Polygenic risk score for ACE-inhibitor-associated cough based on the discovery of new genetic loci

Jonas Ghouse, Vinicius Tragante, Ayesha Muhammad, Gustav Ahlberg, Morten W Skov, Dan M Roden, Ingileif Jónsdóttir, Laura Andreasen, Pia Rengtved Lundegaard, Linea C Trudsø, Karina Banasik, Søren Brunak, Sisse R Ostrowski, Christian Torp-Pedersen, Ole V Pedersen, Erik Sørensen, Lars Køber, Kasper Iversen, Unnur Þorsteinsdóttir, Guðmundur ÞorgeirssonHenrik Ullum, Daniel F Gudbjartsson, Jonathan D Mosley, Hilma Holm, Kári Stefánsson, Henning Bundgaard, Morten Salling Olesen

Research output: Contribution to journalArticlepeer-review

Abstract

AIMS: To search for sequence variants associated with ACEi discontinuation and to test their association with ACEi-associated adverse drug reactions (ADRs). METHODS AND RESULTS: A genome-wide association study (GWAS) on ACEi discontinuation was conducted, including 33 959 ACEi-discontinuers and 44 041 controls. Cases were defined as persons who switched from an ACEi treatment to an angiotensin receptor blocker. Controls were defined as persons who continued ACEi treatment for at least 1 year. Odds ratios (ORs) and 95% confidence intervals (95% CIs) were computed for ACEi discontinuation risk by mixed model regression analysis. Summary statistics from the individual cohorts were meta-analyzed with a fixed-effects model. To test for association with specific ACEi-associated ADRs, any genome-wide significant (P < 5 × 10-8) ACEi discontinuation variants was tested for association with ACEi-associated cough and angioedema. A polygenetic risk score (PRS) based on ACEi discontinuation GWAS data was constructed and tested for association with ACEi-associated cough and angioedema in two population-based samples. In total, seven genetic genome-wide loci were identified, of which six were previously unreported. The strongest association with ACEi discontinuation was at 20q13.3 (NTSR1; OR: 1.21; 95% CI: 1.17-1.24; P = 2.1 × 10-34). Five of seven lead variants were associated with ACEi-associated cough, whereas none were associated with ACEi-associated angioedema. The ACEi discontinuation PRS was associated with ACEi-associated cough in a dose-response manner but not with ACEi-associated angioedema. ACEi discontinuation was genetically correlated with important causes for cough, including gastro-esophageal reflux disease, allergic rhinitis, hay fever, and asthma, which indicates partly shared genetic underpinning between these traits. CONCLUSION: This study showed the advantage of using prescription patterns to discover genetic links with ADRs. In total, seven genetic loci that associated with ACEi discontinuation were identified. There was evidence of a strong association between our ADR phenotype and ACEi-associated cough. Taken together, these findings increase insight into the pathophysiological processes that underlie ACEi-associated ADRs.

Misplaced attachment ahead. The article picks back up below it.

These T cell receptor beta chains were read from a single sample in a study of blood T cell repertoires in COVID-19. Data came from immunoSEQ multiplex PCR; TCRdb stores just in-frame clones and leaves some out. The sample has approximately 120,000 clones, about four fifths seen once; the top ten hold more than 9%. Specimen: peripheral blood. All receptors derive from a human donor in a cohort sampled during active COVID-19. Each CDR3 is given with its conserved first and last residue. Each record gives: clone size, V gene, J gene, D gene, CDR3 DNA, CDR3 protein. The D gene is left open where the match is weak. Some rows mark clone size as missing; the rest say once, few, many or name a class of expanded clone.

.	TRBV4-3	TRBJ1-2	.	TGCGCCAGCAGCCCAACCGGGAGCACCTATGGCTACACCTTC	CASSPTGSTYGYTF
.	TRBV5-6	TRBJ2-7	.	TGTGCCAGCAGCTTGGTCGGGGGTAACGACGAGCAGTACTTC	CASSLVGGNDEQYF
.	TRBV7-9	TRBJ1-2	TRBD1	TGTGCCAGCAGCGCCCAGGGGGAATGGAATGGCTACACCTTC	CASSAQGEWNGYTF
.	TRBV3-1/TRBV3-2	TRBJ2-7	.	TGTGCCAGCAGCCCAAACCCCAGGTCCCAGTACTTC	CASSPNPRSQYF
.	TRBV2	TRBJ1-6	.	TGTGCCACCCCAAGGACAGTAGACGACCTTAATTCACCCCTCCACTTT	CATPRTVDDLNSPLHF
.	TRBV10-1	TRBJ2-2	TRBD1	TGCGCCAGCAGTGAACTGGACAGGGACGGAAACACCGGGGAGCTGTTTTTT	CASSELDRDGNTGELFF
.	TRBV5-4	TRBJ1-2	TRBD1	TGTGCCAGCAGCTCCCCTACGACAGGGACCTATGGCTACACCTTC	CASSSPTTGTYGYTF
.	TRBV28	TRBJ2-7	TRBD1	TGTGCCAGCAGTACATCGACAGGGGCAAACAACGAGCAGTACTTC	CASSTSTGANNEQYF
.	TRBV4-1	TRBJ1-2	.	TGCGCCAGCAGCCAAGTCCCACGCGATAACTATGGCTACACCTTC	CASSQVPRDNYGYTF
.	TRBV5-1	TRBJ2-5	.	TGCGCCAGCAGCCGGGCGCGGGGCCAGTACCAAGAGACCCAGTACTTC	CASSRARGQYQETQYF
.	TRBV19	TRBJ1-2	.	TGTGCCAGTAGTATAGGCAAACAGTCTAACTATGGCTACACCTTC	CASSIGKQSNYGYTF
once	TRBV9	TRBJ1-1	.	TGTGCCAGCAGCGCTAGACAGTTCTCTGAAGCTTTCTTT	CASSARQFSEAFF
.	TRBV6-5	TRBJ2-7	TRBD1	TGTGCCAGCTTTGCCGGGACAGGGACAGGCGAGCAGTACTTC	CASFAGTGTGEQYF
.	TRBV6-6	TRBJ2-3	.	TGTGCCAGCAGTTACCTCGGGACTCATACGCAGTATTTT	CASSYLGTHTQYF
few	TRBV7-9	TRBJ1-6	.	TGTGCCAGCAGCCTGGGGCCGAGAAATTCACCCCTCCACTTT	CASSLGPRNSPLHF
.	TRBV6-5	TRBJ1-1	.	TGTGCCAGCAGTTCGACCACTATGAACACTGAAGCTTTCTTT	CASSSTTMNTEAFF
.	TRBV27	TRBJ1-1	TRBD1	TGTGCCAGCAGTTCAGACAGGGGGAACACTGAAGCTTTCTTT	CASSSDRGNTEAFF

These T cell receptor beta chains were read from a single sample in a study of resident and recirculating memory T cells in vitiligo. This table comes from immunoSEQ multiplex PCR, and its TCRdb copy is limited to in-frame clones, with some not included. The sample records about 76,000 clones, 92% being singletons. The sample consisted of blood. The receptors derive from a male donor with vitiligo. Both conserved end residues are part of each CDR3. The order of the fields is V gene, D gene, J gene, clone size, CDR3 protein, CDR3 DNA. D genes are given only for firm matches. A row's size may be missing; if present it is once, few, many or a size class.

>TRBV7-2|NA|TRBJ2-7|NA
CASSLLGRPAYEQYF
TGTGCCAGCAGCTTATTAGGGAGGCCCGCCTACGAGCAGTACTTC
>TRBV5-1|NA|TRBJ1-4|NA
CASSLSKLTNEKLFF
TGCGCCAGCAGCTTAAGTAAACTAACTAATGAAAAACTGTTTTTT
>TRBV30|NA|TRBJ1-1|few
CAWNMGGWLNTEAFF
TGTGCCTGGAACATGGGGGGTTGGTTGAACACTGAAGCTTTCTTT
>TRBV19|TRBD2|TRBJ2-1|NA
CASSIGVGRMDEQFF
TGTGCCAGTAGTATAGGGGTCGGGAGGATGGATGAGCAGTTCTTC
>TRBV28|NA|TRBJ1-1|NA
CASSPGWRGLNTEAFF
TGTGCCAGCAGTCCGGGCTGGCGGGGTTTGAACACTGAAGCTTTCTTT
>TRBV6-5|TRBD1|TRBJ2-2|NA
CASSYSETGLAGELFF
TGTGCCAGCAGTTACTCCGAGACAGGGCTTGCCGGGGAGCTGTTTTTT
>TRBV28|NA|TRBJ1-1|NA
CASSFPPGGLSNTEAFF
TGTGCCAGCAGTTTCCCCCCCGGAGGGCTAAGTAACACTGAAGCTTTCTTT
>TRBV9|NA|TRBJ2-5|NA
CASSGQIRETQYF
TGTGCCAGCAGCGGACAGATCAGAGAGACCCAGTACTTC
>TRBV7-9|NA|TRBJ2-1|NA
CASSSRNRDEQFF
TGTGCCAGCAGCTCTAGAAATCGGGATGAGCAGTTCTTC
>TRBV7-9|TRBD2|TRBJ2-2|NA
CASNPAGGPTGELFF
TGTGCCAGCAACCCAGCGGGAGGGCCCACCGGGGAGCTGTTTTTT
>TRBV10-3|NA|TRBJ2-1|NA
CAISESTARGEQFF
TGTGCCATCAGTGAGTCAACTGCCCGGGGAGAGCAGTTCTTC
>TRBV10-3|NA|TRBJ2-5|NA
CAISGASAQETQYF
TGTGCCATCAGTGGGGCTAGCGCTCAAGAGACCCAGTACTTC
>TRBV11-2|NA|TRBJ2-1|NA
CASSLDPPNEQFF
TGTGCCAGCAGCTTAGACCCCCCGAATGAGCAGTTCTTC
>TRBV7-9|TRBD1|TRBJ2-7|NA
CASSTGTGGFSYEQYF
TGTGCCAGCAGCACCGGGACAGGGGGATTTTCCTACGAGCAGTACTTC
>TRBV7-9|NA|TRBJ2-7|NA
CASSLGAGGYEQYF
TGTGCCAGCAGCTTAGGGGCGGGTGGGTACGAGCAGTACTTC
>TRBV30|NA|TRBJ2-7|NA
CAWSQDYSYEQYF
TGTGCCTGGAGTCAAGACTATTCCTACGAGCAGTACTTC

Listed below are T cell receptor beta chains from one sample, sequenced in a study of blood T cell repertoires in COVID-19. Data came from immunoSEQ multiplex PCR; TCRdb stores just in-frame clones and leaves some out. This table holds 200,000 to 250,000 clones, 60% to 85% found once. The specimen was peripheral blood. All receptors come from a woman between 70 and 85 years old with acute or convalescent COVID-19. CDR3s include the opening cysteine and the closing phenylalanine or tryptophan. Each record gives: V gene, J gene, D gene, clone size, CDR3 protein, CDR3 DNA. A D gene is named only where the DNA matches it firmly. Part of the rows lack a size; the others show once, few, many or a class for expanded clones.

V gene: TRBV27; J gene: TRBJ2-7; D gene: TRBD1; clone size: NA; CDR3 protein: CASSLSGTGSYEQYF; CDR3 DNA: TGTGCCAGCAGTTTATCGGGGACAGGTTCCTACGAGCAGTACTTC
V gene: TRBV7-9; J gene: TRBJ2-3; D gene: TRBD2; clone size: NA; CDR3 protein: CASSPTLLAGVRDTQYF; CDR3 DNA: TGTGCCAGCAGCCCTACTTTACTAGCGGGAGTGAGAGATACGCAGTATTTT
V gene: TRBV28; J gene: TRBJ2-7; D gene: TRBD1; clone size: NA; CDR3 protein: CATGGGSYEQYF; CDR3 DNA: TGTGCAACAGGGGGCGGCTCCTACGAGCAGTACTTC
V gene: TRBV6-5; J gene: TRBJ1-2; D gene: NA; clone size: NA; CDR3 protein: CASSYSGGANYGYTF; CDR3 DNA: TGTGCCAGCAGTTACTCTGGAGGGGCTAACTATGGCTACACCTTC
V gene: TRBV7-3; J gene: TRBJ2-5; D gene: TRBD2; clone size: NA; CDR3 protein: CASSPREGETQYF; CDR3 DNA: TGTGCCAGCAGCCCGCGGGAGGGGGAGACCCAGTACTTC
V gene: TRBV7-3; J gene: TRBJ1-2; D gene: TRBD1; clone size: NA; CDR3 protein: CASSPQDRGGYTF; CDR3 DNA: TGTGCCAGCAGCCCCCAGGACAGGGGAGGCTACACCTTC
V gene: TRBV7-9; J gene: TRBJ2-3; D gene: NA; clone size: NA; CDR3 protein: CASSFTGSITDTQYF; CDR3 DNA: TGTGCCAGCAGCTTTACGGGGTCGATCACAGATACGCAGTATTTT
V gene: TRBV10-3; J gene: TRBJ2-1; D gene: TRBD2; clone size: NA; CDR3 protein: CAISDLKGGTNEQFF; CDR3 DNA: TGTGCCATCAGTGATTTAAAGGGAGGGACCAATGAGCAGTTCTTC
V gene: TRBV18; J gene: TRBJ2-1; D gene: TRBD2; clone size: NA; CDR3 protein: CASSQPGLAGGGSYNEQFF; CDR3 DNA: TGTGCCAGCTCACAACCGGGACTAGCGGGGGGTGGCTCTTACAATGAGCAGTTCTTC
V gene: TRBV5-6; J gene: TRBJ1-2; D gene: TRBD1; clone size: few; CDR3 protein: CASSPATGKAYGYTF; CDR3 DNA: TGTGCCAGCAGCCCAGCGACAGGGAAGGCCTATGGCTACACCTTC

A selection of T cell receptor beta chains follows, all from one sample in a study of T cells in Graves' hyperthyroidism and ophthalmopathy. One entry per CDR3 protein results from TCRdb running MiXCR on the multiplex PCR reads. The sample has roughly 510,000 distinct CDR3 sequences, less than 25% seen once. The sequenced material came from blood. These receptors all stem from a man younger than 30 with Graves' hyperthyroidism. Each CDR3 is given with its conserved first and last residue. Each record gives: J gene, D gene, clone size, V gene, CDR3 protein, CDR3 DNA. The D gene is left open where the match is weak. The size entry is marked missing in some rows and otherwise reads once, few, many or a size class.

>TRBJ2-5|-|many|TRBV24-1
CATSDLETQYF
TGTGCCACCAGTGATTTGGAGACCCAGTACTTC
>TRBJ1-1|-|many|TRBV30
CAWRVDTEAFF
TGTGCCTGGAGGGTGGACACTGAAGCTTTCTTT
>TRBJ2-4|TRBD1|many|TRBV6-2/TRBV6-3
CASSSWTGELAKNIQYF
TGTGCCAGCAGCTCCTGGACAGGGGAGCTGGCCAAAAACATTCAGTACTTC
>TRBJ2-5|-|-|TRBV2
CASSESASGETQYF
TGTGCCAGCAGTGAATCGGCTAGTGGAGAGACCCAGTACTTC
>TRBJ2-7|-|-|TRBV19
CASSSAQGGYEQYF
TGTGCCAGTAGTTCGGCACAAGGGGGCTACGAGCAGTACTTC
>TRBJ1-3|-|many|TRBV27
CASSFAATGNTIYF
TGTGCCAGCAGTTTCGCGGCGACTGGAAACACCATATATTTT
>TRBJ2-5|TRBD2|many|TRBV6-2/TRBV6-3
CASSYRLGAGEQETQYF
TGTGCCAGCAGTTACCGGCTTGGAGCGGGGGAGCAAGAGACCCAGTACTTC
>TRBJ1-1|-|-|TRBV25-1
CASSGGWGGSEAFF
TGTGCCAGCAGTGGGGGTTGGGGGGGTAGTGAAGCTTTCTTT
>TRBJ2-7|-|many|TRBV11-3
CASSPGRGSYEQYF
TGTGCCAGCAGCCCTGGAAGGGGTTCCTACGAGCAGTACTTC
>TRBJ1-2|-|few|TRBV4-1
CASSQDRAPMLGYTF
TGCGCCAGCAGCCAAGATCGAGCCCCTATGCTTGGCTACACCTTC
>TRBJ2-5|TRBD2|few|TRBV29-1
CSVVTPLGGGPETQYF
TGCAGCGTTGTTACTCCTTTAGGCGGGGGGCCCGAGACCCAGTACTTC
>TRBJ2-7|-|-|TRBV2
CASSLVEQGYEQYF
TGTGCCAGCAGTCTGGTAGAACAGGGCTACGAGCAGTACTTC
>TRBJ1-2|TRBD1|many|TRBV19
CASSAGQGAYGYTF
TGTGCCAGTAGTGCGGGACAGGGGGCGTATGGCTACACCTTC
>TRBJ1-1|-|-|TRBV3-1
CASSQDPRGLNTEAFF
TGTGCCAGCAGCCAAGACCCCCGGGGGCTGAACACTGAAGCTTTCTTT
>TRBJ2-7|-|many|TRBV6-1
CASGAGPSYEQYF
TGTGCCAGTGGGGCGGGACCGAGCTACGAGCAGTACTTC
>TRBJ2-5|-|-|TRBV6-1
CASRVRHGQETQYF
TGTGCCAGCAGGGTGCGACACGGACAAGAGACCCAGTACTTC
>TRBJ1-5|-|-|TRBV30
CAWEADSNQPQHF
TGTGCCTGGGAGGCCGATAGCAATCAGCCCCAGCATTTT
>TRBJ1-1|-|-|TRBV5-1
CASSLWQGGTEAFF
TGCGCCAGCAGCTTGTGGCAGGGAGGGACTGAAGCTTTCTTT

Original languageEnglish
Pages (from-to)4707-4718
Number of pages12
JournalEuropean Heart Journal
Volume43
Issue number45
Early online date25 Jun 2022
DOIs
Publication statusPublished - 1 Dec 2022

Bibliographical note

Publisher Copyright:
© The Author(s) 2022. Published by Oxford University Press on behalf of European Society of Cardiology. All rights reserved. For permissions, please e-mail: journals.permissions@oup.com.

Other keywords

  • ACE inhibitors
  • ACE-inhibitor associated cough
  • ADR
  • Adverse drug reaction
  • Drug discontinuation
  • GWAS
  • Genome-wide association study
  • Genome-Wide Association Study
  • Humans
  • Risk Factors
  • Genetic Loci
  • Angioedema/chemically induced
  • Cough/chemically induced
  • Angiotensin-Converting Enzyme Inhibitors/adverse effects

Fingerprint

Dive into the research topics of 'Polygenic risk score for ACE-inhibitor-associated cough based on the discovery of new genetic loci'. Together they form a unique fingerprint.

Cite this